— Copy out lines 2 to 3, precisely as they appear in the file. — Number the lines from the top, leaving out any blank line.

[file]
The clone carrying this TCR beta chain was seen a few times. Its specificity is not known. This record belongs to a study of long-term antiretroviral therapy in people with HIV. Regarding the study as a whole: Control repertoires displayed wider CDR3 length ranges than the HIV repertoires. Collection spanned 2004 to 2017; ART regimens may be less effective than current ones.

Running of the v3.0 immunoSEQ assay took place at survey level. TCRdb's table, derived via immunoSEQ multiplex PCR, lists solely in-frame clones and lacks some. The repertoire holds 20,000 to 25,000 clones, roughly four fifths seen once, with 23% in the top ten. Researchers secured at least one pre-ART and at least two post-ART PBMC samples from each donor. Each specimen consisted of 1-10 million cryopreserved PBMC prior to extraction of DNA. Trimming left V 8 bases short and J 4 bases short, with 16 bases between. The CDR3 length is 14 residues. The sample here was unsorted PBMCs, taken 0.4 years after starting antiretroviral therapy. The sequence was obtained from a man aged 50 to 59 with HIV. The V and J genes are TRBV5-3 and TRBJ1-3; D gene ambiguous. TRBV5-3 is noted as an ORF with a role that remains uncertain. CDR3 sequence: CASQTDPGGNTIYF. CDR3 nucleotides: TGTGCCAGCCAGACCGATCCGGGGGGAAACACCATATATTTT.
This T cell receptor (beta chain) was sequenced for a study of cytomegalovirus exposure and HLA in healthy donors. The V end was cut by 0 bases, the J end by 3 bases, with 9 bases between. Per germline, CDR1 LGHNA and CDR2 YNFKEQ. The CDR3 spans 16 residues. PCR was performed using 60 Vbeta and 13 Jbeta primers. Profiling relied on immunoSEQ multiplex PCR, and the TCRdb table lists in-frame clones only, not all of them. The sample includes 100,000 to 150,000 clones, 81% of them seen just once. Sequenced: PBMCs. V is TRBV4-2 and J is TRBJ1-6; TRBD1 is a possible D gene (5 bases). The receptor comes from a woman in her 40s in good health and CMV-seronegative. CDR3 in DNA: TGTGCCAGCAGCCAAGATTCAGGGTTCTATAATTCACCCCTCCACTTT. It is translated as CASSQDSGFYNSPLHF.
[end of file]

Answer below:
Running of the v3.0 immunoSEQ assay took place at survey level. TCRdb's table, derived via immunoSEQ multiplex PCR, lists solely in-frame clones and lacks some. The repertoire holds 20,000 to 25,000 clones, roughly four fifths seen once, with 23% in the top ten. Researchers secured at least one pre-ART and at least two post-ART PBMC samples from each donor. Each specimen consisted of 1-10 million cryopreserved PBMC prior to extraction of DNA. Trimming left V 8 bases short and J 4 bases short, with 16 bases between. The CDR3 length is 14 residues. The sample here was unsorted PBMCs, taken 0.4 years after starting antiretroviral therapy. The sequence was obtained from a man aged 50 to 59 with HIV. The V and J genes are TRBV5-3 and TRBJ1-3; D gene ambiguous. TRBV5-3 is noted as an ORF with a role that remains uncertain. CDR3 sequence: CASQTDPGGNTIYF. CDR3 nucleotides: TGTGCCAGCCAGACCGATCCGGGGGGAAACACCATATATTTT.
This T cell receptor (beta chain) was sequenced for a study of cytomegalovirus exposure and HLA in healthy donors. The V end was cut by 0 bases, the J end by 3 bases, with 9 bases between. Per germline, CDR1 LGHNA and CDR2 YNFKEQ. The CDR3 spans 16 residues. PCR was performed using 60 Vbeta and 13 Jbeta primers. Profiling relied on immunoSEQ multiplex PCR, and the TCRdb table lists in-frame clones only, not all of them. The sample includes 100,000 to 150,000 clones, 81% of them seen just once. Sequenced: PBMCs. V is TRBV4-2 and J is TRBJ1-6; TRBD1 is a possible D gene (5 bases). The receptor comes from a woman in her 40s in good health and CMV-seronegative. CDR3 in DNA: TGTGCCAGCAGCCAAGATTCAGGGTTCTATAATTCACCCCTCCACTTT. It is translated as CASSQDSGFYNSPLHF.